Change isn’t always easy, but it also doesn’t have to be hard. How challenging change is on a team, to some extent, depends on how it is introduced and integrated. While there were numerous takeaways from this summer’s Dealership Minds Summit (look for extended coverage of the Summit in the October/November issue of Farm Equipment), one of my notes jumped off the page as I was reviewing them. “Find the champions who want to do it, and then use their successes as examples.”
This specific note was from one of the roundtable discussions in reference to making use of the dealership’s CRM and taking advantage of data and intelligence tools. But, it certainly holds true for any change, in any department across the organization. Find the person or people who seem excited about the change, train them on the program and use them as an example for others. With something like CRM usage, you can share sales growth that those who are using it have seen. Show the naysayers it makes a difference. People need to see the benefit.
Here at Lessiter Media (the publisher of Farm Equipment), we recently began using a project management program across the board. It doesn’t matter how long you’ve been at the company or what your title is, we’re all expected to use the program — from owners down to interns, and everyone in between. We’ve got a team of 3 who have been tasked with keeping the rest of us on track with learning and using the very new program. Champions of the program have emerged naturally (as have some doubters), but watching how much more smoothly projects for the champions are going now that things are streamlined and all in one place is refreshing and encouraging. We’re a long way from having the change fully embraced, but we now have a few champions who can spread the excitement and success of the program.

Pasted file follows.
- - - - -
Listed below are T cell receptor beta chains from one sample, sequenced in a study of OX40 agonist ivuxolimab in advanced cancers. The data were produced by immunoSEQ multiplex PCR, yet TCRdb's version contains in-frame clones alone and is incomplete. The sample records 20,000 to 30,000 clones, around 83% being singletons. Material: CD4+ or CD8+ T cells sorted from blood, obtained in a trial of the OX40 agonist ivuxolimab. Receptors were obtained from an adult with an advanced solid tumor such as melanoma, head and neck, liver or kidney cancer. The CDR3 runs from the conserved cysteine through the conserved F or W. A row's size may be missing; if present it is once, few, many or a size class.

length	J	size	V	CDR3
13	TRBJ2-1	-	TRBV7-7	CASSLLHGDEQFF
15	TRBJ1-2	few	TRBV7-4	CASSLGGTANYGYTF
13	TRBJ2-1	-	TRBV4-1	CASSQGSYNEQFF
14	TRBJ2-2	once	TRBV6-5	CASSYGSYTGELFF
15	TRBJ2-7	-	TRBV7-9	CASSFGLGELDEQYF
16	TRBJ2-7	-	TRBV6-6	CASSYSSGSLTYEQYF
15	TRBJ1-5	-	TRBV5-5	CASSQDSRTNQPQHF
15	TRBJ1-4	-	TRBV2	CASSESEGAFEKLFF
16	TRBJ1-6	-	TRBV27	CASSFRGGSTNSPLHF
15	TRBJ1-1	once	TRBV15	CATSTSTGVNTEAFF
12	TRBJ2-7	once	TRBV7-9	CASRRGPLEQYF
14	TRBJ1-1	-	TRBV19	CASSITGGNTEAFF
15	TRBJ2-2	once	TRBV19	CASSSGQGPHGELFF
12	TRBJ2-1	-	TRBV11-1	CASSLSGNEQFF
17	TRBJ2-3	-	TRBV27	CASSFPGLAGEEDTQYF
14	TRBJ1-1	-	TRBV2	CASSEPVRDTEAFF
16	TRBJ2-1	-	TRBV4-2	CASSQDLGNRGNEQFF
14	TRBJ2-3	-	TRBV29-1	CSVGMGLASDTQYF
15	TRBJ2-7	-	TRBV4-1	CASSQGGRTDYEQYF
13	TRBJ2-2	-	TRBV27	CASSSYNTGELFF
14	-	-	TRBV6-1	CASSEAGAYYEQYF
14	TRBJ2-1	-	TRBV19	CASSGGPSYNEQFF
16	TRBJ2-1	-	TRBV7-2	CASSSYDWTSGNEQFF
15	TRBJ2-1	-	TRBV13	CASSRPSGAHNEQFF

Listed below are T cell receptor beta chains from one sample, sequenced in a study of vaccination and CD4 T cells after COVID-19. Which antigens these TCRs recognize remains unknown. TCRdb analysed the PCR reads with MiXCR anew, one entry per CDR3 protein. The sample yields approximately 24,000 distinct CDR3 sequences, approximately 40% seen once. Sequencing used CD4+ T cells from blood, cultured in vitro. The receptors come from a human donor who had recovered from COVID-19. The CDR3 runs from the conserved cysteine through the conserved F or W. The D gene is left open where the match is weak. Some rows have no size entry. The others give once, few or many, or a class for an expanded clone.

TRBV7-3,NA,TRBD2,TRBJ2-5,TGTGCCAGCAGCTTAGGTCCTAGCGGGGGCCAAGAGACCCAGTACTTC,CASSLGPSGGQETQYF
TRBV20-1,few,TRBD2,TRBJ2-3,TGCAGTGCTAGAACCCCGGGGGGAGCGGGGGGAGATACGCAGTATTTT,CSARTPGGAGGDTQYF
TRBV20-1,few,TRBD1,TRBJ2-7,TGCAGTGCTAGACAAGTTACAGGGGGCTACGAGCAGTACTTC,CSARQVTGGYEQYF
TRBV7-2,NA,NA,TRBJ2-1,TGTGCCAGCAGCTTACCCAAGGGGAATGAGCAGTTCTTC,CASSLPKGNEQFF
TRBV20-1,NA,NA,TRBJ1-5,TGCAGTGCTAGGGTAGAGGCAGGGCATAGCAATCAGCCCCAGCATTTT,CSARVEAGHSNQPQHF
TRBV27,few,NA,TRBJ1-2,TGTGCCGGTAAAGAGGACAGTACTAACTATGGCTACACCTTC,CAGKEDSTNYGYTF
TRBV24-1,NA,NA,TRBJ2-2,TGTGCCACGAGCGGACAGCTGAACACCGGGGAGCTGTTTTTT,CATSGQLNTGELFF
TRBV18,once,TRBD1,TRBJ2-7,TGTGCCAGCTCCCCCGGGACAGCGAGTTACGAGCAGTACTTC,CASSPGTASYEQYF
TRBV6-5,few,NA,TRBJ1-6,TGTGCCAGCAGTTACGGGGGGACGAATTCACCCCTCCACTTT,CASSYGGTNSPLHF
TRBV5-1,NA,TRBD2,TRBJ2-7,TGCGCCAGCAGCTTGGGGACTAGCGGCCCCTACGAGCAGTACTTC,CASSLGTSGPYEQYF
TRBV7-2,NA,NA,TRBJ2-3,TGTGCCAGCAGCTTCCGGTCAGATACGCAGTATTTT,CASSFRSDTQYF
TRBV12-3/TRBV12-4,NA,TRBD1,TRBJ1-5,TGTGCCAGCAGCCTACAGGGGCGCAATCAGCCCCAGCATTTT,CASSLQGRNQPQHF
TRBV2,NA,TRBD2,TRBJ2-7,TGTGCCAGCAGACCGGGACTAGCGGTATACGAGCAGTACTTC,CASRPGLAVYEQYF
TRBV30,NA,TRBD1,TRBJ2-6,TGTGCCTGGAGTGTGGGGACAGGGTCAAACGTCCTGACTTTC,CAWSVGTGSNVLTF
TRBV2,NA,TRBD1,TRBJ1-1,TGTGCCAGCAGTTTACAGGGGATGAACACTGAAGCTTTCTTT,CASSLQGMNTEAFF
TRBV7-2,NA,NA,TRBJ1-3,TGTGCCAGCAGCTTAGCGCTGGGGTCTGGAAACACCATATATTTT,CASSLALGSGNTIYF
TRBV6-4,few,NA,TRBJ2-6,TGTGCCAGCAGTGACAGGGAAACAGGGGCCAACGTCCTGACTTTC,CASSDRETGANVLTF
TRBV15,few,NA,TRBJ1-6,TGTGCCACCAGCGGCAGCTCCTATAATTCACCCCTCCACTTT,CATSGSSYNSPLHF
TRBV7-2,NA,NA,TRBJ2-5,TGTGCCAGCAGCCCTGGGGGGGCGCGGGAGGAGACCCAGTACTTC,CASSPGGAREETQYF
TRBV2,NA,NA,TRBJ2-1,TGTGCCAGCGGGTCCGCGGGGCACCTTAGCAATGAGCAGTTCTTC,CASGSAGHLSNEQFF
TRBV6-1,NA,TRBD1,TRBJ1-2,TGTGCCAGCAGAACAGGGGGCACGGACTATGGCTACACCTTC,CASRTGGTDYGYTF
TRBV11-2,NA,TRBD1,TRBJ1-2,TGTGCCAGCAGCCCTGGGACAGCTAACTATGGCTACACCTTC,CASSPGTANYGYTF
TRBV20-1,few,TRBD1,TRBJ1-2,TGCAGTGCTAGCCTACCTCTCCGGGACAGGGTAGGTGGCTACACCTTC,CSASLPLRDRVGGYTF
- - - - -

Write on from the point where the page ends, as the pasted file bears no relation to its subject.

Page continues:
If you’re part of a multi-store dealership, one of the dealers in the roundtable suggested starting the change with one store. If it’s a new program or software, put it out to the stores and say, “Who wants it?” The champions of change will rise up. Get that one location started, and learn from their growing pains — there will be some — so you can you then work through bringing the change to all of your stores.
Another suggestion was to start with new employees. Teach them how to use the CRM — or any other program or process you are trying to instill — as part of their on-boarding process and make it a part of their job. As more new people are hired and longer-term employees (maybe those resisting the change) retire, eventually you will have the majority of the team using a system or program as part of their everyday job.
This can be a long-term cultural change, and it’s not going to happen overnight. One dealer said it took 6-12 months to start seeing some of the impacts and progress of people buying into the system.
To paraphrase Mahatma Gandhi, be the change you want to see in your dealership. In other words, you’re the leader and you set the standards. If you embrace the change, it’s likely others will follow suit, champions will emerge who can continue setting the example of how the new program, process, etc., benefits the members of the team individually and the business as a whole.